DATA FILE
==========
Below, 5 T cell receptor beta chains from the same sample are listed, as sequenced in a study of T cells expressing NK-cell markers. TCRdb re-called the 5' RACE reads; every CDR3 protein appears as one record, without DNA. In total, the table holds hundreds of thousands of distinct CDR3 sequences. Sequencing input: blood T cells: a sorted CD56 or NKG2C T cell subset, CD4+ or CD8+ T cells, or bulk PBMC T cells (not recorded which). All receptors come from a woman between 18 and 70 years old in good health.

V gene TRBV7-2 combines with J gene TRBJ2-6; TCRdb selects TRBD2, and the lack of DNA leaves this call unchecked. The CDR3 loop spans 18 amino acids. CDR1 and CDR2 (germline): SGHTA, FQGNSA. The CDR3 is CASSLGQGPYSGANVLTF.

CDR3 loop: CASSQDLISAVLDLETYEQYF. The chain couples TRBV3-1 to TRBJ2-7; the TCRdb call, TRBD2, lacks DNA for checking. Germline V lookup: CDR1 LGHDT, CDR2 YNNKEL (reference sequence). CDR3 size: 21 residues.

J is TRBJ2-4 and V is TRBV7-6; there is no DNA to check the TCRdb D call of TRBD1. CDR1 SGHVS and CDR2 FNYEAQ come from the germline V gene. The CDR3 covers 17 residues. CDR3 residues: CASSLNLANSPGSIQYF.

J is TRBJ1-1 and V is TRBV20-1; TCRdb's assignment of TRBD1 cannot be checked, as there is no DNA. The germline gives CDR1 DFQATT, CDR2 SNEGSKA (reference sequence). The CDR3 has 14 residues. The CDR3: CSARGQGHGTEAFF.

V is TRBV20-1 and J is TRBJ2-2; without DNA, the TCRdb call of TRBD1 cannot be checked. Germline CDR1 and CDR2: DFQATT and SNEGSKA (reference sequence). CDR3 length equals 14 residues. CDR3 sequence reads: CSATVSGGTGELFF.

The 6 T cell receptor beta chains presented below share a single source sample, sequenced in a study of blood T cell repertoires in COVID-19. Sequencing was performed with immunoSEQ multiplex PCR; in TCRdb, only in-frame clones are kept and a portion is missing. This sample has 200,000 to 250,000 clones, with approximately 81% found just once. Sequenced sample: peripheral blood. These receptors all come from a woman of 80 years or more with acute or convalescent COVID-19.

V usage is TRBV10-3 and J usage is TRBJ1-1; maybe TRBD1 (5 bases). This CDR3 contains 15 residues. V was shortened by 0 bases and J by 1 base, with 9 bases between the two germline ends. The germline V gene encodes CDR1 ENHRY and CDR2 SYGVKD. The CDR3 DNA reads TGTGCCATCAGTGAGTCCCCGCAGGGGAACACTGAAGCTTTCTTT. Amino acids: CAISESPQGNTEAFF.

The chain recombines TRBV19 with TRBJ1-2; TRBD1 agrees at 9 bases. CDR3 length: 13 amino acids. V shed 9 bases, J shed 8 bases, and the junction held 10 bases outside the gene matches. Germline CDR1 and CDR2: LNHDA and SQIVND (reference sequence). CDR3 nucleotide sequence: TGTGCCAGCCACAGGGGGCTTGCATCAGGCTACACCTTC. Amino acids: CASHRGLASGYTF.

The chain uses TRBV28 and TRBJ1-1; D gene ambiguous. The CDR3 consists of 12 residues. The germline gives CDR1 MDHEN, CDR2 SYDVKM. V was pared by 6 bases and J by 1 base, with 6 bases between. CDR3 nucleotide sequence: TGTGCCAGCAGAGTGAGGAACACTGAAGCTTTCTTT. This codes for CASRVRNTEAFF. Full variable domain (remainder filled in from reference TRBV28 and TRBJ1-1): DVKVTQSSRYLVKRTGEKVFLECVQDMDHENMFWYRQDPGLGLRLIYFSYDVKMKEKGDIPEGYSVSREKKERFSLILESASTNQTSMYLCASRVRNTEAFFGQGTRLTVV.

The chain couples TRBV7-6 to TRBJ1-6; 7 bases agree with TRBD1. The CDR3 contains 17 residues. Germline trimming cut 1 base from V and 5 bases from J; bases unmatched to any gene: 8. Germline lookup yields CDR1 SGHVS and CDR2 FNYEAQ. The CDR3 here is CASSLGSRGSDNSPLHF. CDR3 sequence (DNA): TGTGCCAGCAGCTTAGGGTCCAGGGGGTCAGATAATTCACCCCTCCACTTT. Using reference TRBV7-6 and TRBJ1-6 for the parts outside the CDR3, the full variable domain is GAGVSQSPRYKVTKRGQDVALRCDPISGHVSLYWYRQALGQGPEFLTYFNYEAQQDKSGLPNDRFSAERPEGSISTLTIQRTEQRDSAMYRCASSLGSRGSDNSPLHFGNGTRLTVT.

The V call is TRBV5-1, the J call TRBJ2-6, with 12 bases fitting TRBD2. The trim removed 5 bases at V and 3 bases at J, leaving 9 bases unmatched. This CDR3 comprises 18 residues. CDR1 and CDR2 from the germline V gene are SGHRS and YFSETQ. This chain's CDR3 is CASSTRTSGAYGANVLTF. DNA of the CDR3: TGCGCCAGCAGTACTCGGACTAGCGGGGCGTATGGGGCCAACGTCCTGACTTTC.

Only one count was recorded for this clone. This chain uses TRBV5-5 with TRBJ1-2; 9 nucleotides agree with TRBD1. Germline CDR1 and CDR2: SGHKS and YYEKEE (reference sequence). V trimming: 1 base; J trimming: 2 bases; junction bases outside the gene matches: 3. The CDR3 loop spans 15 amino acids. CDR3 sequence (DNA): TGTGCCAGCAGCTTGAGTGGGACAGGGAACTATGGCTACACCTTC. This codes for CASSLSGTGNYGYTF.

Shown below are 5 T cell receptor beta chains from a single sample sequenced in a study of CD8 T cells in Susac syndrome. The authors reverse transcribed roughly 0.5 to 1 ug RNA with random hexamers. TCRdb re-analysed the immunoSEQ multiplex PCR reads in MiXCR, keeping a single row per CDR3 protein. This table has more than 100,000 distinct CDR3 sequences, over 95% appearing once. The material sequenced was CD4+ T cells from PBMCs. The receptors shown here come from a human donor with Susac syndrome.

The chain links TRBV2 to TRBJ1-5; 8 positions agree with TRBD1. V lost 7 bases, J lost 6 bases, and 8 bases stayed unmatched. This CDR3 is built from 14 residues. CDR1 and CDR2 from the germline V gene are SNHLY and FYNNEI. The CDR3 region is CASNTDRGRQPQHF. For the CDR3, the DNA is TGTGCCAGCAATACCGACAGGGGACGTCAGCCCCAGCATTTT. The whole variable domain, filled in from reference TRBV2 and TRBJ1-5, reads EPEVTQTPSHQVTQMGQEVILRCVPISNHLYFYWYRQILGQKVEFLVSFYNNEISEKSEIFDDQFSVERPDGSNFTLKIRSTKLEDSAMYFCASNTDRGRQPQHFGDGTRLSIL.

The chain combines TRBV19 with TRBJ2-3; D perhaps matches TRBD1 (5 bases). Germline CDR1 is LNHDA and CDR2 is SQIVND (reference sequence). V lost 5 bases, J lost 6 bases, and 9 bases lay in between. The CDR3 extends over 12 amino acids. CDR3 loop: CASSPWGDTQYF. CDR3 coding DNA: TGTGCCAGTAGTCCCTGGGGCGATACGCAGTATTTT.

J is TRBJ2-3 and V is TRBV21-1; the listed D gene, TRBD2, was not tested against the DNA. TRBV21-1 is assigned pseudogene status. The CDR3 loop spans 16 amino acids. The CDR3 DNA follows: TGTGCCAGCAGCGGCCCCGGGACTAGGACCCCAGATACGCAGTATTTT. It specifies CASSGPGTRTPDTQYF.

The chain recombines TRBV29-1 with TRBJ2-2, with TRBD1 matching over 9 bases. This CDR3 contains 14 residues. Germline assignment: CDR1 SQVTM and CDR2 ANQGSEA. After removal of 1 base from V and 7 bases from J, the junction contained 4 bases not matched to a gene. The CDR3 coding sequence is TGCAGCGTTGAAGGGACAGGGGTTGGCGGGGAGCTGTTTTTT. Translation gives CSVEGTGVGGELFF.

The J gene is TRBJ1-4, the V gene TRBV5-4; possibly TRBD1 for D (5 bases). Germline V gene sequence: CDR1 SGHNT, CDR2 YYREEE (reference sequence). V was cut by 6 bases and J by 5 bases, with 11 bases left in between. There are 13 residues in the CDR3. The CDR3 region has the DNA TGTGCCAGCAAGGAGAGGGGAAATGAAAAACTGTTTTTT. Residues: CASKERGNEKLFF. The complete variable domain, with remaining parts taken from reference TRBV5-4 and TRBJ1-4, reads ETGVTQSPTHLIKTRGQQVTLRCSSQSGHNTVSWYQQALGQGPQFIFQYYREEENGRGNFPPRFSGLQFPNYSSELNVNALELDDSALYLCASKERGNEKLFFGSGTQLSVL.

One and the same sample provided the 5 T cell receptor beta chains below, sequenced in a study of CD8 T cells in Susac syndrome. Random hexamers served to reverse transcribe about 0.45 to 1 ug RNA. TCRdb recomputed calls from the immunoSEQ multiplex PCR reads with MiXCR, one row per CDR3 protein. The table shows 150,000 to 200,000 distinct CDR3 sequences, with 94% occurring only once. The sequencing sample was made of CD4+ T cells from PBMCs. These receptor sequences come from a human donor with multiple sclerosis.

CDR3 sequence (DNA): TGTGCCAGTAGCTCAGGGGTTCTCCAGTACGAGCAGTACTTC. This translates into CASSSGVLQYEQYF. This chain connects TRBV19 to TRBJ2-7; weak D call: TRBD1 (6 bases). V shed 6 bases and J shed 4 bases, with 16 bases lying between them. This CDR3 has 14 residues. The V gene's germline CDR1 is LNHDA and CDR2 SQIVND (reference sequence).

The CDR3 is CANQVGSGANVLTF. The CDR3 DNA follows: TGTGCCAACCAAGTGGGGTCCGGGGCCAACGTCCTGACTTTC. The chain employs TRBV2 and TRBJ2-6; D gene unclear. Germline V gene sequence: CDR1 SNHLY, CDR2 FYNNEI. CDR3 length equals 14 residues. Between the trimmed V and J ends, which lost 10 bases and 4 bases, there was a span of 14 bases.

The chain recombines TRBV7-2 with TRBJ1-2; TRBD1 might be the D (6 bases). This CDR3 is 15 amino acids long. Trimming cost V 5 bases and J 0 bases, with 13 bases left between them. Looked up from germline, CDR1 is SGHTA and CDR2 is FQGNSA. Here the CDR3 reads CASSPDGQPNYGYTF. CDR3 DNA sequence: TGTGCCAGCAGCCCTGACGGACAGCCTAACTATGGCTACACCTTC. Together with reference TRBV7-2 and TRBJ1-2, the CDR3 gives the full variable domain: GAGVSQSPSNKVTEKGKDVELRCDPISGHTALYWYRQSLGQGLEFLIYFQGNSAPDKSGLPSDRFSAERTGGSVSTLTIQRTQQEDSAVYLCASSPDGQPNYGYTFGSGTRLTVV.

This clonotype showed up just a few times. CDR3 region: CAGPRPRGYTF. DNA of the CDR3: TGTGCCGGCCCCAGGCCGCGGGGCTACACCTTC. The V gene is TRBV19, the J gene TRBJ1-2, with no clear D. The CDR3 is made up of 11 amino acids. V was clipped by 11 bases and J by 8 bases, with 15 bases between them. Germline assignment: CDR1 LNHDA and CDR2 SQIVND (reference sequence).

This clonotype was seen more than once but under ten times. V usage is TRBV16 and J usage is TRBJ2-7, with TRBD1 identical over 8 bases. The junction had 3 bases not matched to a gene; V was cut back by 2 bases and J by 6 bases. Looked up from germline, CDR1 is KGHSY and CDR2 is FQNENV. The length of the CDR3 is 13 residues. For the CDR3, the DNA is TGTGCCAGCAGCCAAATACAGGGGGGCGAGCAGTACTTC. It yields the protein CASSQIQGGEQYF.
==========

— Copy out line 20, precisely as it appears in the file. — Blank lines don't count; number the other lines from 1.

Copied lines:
One and the same sample provided the 5 T cell receptor beta chains below, sequenced in a study of CD8 T cells in Susac syndrome. Random hexamers served to reverse transcribe about 0.45 to 1 ug RNA. TCRdb recomputed calls from the immunoSEQ multiplex PCR reads with MiXCR, one row per CDR3 protein. The table shows 150,000 to 200,000 distinct CDR3 sequences, with 94% occurring only once. The sequencing sample was made of CD4+ T cells from PBMCs. These receptor sequences come from a human donor with multiple sclerosis.